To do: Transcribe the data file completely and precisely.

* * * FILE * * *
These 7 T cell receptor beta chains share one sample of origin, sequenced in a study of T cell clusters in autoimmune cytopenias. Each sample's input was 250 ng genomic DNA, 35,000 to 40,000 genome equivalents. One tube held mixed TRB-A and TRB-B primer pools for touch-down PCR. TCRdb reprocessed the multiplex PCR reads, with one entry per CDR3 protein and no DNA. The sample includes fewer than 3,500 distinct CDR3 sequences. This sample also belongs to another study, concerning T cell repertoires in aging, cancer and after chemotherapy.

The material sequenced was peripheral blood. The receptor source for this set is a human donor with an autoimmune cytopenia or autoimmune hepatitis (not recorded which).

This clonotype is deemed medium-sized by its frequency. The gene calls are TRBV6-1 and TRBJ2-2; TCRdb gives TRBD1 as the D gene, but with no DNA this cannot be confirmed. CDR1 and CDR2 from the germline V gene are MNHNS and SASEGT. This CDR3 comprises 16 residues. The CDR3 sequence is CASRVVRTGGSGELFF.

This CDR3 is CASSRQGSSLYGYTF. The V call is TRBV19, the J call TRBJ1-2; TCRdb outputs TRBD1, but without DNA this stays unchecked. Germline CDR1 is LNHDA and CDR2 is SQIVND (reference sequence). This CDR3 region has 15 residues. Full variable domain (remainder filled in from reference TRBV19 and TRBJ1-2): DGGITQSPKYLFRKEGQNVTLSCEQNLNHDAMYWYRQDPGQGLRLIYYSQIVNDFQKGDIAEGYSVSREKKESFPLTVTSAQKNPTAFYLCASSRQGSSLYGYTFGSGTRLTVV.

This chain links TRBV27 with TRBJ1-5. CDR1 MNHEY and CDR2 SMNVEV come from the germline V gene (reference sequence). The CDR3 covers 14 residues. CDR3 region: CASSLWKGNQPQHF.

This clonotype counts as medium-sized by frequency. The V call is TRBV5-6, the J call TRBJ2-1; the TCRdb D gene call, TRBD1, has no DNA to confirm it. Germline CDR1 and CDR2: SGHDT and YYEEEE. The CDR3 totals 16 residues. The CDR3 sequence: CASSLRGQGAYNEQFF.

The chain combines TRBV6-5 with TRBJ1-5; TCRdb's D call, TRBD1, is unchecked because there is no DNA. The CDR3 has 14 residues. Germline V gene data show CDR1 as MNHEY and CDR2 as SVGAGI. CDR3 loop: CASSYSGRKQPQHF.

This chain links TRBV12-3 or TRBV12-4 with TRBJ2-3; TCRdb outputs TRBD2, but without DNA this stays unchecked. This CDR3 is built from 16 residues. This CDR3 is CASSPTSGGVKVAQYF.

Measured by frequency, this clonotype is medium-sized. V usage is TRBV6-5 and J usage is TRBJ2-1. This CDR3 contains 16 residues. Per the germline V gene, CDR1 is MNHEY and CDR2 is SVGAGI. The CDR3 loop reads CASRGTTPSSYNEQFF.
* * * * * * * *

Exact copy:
These 7 T cell receptor beta chains share one sample of origin, sequenced in a study of T cell clusters in autoimmune cytopenias. Each sample's input was 250 ng genomic DNA, 35,000 to 40,000 genome equivalents. One tube held mixed TRB-A and TRB-B primer pools for touch-down PCR. TCRdb reprocessed the multiplex PCR reads, with one entry per CDR3 protein and no DNA. The sample includes fewer than 3,500 distinct CDR3 sequences. This sample also belongs to another study, concerning T cell repertoires in aging, cancer and after chemotherapy.

The material sequenced was peripheral blood. The receptor source for this set is a human donor with an autoimmune cytopenia or autoimmune hepatitis (not recorded which).

This clonotype is deemed medium-sized by its frequency. The gene calls are TRBV6-1 and TRBJ2-2; TCRdb gives TRBD1 as the D gene, but with no DNA this cannot be confirmed. CDR1 and CDR2 from the germline V gene are MNHNS and SASEGT. This CDR3 comprises 16 residues. The CDR3 sequence is CASRVVRTGGSGELFF.

This CDR3 is CASSRQGSSLYGYTF. The V call is TRBV19, the J call TRBJ1-2; TCRdb outputs TRBD1, but without DNA this stays unchecked. Germline CDR1 is LNHDA and CDR2 is SQIVND (reference sequence). This CDR3 region has 15 residues. Full variable domain (remainder filled in from reference TRBV19 and TRBJ1-2): DGGITQSPKYLFRKEGQNVTLSCEQNLNHDAMYWYRQDPGQGLRLIYYSQIVNDFQKGDIAEGYSVSREKKESFPLTVTSAQKNPTAFYLCASSRQGSSLYGYTFGSGTRLTVV.

This chain links TRBV27 with TRBJ1-5. CDR1 MNHEY and CDR2 SMNVEV come from the germline V gene (reference sequence). The CDR3 covers 14 residues. CDR3 region: CASSLWKGNQPQHF.

This clonotype counts as medium-sized by frequency. The V call is TRBV5-6, the J call TRBJ2-1; the TCRdb D gene call, TRBD1, has no DNA to confirm it. Germline CDR1 and CDR2: SGHDT and YYEEEE. The CDR3 totals 16 residues. The CDR3 sequence: CASSLRGQGAYNEQFF.

The chain combines TRBV6-5 with TRBJ1-5; TCRdb's D call, TRBD1, is unchecked because there is no DNA. The CDR3 has 14 residues. Germline V gene data show CDR1 as MNHEY and CDR2 as SVGAGI. CDR3 loop: CASSYSGRKQPQHF.

This chain links TRBV12-3 or TRBV12-4 with TRBJ2-3; TCRdb outputs TRBD2, but without DNA this stays unchecked. This CDR3 is built from 16 residues. This CDR3 is CASSPTSGGVKVAQYF.

Measured by frequency, this clonotype is medium-sized. V usage is TRBV6-5 and J usage is TRBJ2-1. This CDR3 contains 16 residues. Per the germline V gene, CDR1 is MNHEY and CDR2 is SVGAGI. The CDR3 loop reads CASRGTTPSSYNEQFF.